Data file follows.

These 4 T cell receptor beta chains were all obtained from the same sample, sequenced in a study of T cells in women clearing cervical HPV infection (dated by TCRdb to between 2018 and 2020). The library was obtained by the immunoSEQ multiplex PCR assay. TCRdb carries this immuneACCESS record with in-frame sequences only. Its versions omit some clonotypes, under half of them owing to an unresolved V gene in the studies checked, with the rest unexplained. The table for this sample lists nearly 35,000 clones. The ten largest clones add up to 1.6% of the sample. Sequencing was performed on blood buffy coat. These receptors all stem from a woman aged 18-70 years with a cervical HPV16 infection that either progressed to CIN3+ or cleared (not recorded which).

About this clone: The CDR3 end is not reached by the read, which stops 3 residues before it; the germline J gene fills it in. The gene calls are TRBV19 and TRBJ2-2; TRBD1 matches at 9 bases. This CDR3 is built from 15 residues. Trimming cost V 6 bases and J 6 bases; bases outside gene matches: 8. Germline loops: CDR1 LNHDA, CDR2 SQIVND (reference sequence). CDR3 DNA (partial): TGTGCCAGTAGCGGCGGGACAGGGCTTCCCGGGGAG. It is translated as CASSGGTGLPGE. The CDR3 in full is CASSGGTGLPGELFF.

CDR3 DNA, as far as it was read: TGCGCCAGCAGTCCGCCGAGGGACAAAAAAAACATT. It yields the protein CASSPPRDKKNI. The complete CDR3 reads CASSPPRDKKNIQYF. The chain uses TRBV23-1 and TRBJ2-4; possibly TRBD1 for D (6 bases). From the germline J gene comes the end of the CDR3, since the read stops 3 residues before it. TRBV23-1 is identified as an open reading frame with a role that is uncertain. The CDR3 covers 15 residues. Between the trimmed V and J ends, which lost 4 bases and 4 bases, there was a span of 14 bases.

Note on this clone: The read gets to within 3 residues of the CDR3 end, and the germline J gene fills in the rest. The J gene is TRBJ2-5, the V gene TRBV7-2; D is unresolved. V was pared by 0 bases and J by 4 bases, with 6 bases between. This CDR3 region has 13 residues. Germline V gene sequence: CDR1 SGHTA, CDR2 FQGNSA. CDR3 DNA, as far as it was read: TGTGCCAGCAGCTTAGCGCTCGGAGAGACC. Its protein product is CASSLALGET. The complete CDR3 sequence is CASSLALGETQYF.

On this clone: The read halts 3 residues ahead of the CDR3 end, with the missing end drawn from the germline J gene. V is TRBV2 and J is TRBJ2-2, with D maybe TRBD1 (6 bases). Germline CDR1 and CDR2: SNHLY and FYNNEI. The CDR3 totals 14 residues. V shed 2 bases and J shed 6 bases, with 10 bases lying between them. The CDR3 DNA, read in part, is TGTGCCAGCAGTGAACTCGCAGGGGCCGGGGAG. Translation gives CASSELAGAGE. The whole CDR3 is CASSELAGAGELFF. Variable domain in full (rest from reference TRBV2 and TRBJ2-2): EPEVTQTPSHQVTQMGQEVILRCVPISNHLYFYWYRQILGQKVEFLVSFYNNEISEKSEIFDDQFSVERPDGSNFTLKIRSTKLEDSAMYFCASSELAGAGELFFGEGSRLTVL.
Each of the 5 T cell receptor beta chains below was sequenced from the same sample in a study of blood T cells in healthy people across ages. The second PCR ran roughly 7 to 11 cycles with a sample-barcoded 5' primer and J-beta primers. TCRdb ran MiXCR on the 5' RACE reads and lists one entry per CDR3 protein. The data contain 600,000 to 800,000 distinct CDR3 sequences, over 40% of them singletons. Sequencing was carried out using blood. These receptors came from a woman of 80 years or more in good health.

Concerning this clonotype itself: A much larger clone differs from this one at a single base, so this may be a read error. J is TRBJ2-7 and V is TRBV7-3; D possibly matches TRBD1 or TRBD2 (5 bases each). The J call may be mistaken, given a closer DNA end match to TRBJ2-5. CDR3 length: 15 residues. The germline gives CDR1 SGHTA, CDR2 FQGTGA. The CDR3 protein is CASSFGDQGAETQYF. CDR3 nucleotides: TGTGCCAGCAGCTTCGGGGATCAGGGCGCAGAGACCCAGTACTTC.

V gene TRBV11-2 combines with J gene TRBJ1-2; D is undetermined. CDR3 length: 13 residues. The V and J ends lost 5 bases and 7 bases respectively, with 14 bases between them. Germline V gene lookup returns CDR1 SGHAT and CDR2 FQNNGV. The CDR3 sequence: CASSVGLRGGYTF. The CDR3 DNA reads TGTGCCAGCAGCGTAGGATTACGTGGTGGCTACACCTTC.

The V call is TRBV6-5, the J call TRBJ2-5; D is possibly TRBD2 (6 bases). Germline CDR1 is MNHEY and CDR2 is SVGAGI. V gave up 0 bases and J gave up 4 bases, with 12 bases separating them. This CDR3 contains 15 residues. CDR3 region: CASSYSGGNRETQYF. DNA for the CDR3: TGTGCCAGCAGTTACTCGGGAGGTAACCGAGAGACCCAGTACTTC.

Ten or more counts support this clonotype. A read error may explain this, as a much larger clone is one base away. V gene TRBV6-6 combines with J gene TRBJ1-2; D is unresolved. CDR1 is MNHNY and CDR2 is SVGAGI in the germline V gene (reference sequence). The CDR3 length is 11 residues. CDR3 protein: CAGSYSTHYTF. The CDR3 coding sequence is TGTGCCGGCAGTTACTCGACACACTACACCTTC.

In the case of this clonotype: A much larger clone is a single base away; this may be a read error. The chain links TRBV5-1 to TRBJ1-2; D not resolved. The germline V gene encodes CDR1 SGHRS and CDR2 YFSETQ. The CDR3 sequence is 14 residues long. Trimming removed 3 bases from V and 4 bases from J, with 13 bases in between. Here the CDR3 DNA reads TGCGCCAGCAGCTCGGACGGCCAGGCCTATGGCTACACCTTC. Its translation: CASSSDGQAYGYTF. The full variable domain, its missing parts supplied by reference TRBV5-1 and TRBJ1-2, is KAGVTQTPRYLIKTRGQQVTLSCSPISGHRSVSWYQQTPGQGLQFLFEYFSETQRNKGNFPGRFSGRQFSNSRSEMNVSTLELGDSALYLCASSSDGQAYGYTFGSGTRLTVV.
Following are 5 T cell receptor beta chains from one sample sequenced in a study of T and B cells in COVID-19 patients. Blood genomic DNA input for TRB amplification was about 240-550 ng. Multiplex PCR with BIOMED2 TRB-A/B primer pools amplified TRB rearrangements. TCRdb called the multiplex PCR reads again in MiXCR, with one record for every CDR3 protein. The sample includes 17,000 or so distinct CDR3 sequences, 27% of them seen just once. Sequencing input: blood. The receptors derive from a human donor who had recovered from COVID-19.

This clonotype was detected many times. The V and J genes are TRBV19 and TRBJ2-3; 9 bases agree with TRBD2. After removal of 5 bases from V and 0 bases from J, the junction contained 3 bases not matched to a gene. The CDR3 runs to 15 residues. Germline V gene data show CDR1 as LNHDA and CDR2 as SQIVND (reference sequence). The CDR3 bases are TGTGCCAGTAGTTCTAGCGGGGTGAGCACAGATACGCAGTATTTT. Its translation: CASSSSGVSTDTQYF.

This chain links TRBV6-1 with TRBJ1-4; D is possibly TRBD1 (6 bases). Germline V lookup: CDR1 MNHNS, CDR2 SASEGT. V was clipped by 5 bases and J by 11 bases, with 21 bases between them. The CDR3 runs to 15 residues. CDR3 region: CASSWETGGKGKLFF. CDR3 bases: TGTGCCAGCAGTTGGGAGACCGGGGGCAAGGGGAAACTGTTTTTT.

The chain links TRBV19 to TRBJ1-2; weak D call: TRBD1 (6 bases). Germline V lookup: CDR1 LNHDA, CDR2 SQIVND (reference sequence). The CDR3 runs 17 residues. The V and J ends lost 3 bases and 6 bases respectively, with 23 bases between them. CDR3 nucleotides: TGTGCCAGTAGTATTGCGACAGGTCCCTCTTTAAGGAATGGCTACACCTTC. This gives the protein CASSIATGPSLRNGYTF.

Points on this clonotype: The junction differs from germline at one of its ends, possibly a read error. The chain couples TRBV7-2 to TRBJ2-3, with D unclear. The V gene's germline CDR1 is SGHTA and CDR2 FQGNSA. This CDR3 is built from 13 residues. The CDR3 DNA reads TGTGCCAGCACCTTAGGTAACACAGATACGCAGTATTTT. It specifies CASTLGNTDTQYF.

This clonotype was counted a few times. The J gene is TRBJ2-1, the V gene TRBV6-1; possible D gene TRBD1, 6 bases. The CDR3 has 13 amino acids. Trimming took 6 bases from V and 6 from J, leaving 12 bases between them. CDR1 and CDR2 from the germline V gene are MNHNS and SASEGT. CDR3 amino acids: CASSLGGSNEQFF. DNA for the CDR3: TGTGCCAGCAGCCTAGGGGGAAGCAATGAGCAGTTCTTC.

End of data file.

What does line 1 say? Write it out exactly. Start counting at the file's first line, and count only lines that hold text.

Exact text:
These 4 T cell receptor beta chains were all obtained from the same sample, sequenced in a study of T cells in women clearing cervical HPV infection (dated by TCRdb to between 2018 and 2020). The library was obtained by the immunoSEQ multiplex PCR assay. TCRdb carries this immuneACCESS record with in-frame sequences only. Its versions omit some clonotypes, under half of them owing to an unresolved V gene in the studies checked, with the rest unexplained. The table for this sample lists nearly 35,000 clones. The ten largest clones add up to 1.6% of the sample. Sequencing was performed on blood buffy coat. These receptors all stem from a woman aged 18-70 years with a cervical HPV16 infection that either progressed to CIN3+ or cleared (not recorded which).